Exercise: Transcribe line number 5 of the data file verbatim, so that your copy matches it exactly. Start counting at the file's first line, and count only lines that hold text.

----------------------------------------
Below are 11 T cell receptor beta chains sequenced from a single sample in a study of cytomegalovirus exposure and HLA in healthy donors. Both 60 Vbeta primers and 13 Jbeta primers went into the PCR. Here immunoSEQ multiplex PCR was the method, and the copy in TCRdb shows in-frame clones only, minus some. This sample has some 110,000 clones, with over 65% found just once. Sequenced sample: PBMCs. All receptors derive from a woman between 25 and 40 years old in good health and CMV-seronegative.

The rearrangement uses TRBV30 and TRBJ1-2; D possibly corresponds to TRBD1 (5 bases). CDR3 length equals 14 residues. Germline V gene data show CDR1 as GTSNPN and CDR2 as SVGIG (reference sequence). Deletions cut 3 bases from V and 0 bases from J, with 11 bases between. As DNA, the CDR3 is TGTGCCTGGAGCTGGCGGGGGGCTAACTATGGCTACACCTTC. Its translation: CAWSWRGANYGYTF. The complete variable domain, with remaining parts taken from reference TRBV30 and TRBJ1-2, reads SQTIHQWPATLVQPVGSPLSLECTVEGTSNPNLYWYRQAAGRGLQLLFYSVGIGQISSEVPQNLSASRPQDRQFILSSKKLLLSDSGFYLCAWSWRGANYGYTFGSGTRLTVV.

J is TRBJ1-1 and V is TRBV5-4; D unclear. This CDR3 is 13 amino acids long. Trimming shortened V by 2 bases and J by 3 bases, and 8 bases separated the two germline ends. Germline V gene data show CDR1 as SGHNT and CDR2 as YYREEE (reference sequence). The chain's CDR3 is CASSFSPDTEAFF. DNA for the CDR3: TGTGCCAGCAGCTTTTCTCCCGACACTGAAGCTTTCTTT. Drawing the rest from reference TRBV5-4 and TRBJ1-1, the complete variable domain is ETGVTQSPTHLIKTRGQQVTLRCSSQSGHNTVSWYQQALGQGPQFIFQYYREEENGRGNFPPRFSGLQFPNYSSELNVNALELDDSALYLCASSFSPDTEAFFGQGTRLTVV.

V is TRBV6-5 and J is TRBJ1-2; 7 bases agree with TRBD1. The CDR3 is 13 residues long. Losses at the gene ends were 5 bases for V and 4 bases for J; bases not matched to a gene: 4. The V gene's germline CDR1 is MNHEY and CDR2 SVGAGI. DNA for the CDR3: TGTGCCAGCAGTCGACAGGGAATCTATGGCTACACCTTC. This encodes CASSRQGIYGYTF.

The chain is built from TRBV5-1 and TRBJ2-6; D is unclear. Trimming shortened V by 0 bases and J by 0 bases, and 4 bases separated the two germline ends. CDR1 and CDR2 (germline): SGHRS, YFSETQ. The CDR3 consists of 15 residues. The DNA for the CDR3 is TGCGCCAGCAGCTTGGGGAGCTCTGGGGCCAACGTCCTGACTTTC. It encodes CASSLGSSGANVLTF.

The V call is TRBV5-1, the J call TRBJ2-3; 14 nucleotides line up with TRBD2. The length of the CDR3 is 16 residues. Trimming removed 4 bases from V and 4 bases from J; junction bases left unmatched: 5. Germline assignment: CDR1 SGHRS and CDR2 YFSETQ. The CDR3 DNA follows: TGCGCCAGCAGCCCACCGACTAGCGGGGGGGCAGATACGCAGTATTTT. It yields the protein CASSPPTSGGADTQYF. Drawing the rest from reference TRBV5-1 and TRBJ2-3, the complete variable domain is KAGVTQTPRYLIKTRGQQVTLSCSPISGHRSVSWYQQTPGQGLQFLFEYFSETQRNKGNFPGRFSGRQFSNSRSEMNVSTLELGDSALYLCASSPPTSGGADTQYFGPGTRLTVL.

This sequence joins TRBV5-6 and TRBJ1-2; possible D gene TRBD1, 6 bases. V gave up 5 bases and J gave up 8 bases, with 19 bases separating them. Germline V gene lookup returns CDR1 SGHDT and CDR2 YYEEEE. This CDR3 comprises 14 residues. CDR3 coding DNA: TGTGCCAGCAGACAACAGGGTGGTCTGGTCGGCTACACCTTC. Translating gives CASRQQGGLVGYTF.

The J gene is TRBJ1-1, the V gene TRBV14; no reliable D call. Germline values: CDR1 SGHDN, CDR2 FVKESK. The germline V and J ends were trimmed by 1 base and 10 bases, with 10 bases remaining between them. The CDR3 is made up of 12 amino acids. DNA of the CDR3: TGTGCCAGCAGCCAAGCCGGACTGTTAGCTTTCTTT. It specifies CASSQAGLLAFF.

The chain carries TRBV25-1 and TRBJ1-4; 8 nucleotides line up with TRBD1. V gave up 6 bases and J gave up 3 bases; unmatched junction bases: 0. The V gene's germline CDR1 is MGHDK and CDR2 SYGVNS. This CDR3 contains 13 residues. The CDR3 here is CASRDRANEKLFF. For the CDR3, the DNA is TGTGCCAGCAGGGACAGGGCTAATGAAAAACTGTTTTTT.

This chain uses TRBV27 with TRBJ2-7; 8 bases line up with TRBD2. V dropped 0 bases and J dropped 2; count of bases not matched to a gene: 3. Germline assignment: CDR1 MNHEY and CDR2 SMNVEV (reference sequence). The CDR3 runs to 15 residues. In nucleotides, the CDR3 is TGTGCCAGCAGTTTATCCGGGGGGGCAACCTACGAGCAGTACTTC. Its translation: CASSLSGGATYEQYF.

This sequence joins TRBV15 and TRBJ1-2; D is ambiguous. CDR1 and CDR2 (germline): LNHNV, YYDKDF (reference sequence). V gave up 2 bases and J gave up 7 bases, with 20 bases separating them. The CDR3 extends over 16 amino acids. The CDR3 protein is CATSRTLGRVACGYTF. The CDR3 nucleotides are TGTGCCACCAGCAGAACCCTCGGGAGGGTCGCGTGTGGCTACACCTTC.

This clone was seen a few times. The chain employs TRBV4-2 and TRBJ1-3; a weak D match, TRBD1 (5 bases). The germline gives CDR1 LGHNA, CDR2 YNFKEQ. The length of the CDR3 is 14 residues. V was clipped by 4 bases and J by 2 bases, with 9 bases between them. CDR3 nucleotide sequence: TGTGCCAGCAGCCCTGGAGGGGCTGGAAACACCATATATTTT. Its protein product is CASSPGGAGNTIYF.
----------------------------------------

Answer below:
The chain is built from TRBV5-1 and TRBJ2-6; D is unclear. Trimming shortened V by 0 bases and J by 0 bases, and 4 bases separated the two germline ends. CDR1 and CDR2 (germline): SGHRS, YFSETQ. The CDR3 consists of 15 residues. The DNA for the CDR3 is TGCGCCAGCAGCTTGGGGAGCTCTGGGGCCAACGTCCTGACTTTC. It encodes CASSLGSSGANVLTF.